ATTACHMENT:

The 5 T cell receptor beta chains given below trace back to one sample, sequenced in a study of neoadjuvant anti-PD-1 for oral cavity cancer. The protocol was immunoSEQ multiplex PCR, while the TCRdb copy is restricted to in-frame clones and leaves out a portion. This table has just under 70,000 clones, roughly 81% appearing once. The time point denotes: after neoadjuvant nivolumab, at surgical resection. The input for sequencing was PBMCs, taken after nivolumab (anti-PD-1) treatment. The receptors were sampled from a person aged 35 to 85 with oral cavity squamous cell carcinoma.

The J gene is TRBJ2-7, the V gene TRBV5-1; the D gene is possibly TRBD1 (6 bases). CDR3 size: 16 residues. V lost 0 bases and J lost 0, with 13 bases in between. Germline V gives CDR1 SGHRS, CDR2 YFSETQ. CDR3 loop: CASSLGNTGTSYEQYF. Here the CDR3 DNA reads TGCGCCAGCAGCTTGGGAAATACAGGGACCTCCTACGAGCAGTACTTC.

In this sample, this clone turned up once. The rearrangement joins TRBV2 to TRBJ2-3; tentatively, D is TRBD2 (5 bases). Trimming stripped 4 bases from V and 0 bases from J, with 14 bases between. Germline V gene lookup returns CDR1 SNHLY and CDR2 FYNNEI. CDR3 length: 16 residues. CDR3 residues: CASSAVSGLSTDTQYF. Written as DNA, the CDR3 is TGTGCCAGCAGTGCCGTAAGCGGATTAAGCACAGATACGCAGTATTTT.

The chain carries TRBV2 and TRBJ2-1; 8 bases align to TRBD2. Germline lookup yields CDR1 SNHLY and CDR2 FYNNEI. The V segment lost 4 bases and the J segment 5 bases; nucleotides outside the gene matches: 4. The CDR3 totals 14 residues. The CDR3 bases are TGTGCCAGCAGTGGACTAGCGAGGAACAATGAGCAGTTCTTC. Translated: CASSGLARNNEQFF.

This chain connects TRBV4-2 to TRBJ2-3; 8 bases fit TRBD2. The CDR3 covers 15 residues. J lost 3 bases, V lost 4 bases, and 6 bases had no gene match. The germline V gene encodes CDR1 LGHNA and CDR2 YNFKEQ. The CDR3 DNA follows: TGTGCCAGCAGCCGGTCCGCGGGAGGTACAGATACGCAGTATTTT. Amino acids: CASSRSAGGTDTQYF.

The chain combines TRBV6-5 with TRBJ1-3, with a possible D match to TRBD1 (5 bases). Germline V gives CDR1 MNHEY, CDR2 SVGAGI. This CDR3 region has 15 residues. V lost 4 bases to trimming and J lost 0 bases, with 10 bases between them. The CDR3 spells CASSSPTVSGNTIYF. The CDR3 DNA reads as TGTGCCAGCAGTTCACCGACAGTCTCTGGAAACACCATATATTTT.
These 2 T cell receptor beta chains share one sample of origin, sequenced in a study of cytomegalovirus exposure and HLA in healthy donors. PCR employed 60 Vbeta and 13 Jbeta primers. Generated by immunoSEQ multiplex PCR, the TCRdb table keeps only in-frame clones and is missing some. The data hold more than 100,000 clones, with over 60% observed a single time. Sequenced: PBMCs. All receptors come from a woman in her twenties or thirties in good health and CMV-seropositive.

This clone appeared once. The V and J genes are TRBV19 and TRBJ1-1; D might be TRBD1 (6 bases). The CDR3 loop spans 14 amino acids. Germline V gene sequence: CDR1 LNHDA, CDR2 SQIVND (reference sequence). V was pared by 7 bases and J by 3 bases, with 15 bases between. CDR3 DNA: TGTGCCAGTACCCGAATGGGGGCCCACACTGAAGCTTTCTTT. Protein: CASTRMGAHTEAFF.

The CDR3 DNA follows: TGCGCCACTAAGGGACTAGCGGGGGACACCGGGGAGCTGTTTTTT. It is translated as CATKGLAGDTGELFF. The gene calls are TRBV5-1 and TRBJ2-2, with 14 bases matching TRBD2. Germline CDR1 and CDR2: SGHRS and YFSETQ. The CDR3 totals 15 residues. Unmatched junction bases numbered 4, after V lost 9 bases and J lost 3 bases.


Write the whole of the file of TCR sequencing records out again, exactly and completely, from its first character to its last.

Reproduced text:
The 5 T cell receptor beta chains given below trace back to one sample, sequenced in a study of neoadjuvant anti-PD-1 for oral cavity cancer. The protocol was immunoSEQ multiplex PCR, while the TCRdb copy is restricted to in-frame clones and leaves out a portion. This table has just under 70,000 clones, roughly 81% appearing once. The time point denotes: after neoadjuvant nivolumab, at surgical resection. The input for sequencing was PBMCs, taken after nivolumab (anti-PD-1) treatment. The receptors were sampled from a person aged 35 to 85 with oral cavity squamous cell carcinoma.

The J gene is TRBJ2-7, the V gene TRBV5-1; the D gene is possibly TRBD1 (6 bases). CDR3 size: 16 residues. V lost 0 bases and J lost 0, with 13 bases in between. Germline V gives CDR1 SGHRS, CDR2 YFSETQ. CDR3 loop: CASSLGNTGTSYEQYF. Here the CDR3 DNA reads TGCGCCAGCAGCTTGGGAAATACAGGGACCTCCTACGAGCAGTACTTC.

In this sample, this clone turned up once. The rearrangement joins TRBV2 to TRBJ2-3; tentatively, D is TRBD2 (5 bases). Trimming stripped 4 bases from V and 0 bases from J, with 14 bases between. Germline V gene lookup returns CDR1 SNHLY and CDR2 FYNNEI. CDR3 length: 16 residues. CDR3 residues: CASSAVSGLSTDTQYF. Written as DNA, the CDR3 is TGTGCCAGCAGTGCCGTAAGCGGATTAAGCACAGATACGCAGTATTTT.

The chain carries TRBV2 and TRBJ2-1; 8 bases align to TRBD2. Germline lookup yields CDR1 SNHLY and CDR2 FYNNEI. The V segment lost 4 bases and the J segment 5 bases; nucleotides outside the gene matches: 4. The CDR3 totals 14 residues. The CDR3 bases are TGTGCCAGCAGTGGACTAGCGAGGAACAATGAGCAGTTCTTC. Translated: CASSGLARNNEQFF.

This chain connects TRBV4-2 to TRBJ2-3; 8 bases fit TRBD2. The CDR3 covers 15 residues. J lost 3 bases, V lost 4 bases, and 6 bases had no gene match. The germline V gene encodes CDR1 LGHNA and CDR2 YNFKEQ. The CDR3 DNA follows: TGTGCCAGCAGCCGGTCCGCGGGAGGTACAGATACGCAGTATTTT. Amino acids: CASSRSAGGTDTQYF.

The chain combines TRBV6-5 with TRBJ1-3, with a possible D match to TRBD1 (5 bases). Germline V gives CDR1 MNHEY, CDR2 SVGAGI. This CDR3 region has 15 residues. V lost 4 bases to trimming and J lost 0 bases, with 10 bases between them. The CDR3 spells CASSSPTVSGNTIYF. The CDR3 DNA reads as TGTGCCAGCAGTTCACCGACAGTCTCTGGAAACACCATATATTTT.
These 2 T cell receptor beta chains share one sample of origin, sequenced in a study of cytomegalovirus exposure and HLA in healthy donors. PCR employed 60 Vbeta and 13 Jbeta primers. Generated by immunoSEQ multiplex PCR, the TCRdb table keeps only in-frame clones and is missing some. The data hold more than 100,000 clones, with over 60% observed a single time. Sequenced: PBMCs. All receptors come from a woman in her twenties or thirties in good health and CMV-seropositive.

This clone appeared once. The V and J genes are TRBV19 and TRBJ1-1; D might be TRBD1 (6 bases). The CDR3 loop spans 14 amino acids. Germline V gene sequence: CDR1 LNHDA, CDR2 SQIVND (reference sequence). V was pared by 7 bases and J by 3 bases, with 15 bases between. CDR3 DNA: TGTGCCAGTACCCGAATGGGGGCCCACACTGAAGCTTTCTTT. Protein: CASTRMGAHTEAFF.

The CDR3 DNA follows: TGCGCCACTAAGGGACTAGCGGGGGACACCGGGGAGCTGTTTTTT. It is translated as CATKGLAGDTGELFF. The gene calls are TRBV5-1 and TRBJ2-2, with 14 bases matching TRBD2. Germline CDR1 and CDR2: SGHRS and YFSETQ. The CDR3 totals 15 residues. Unmatched junction bases numbered 4, after V lost 9 bases and J lost 3 bases.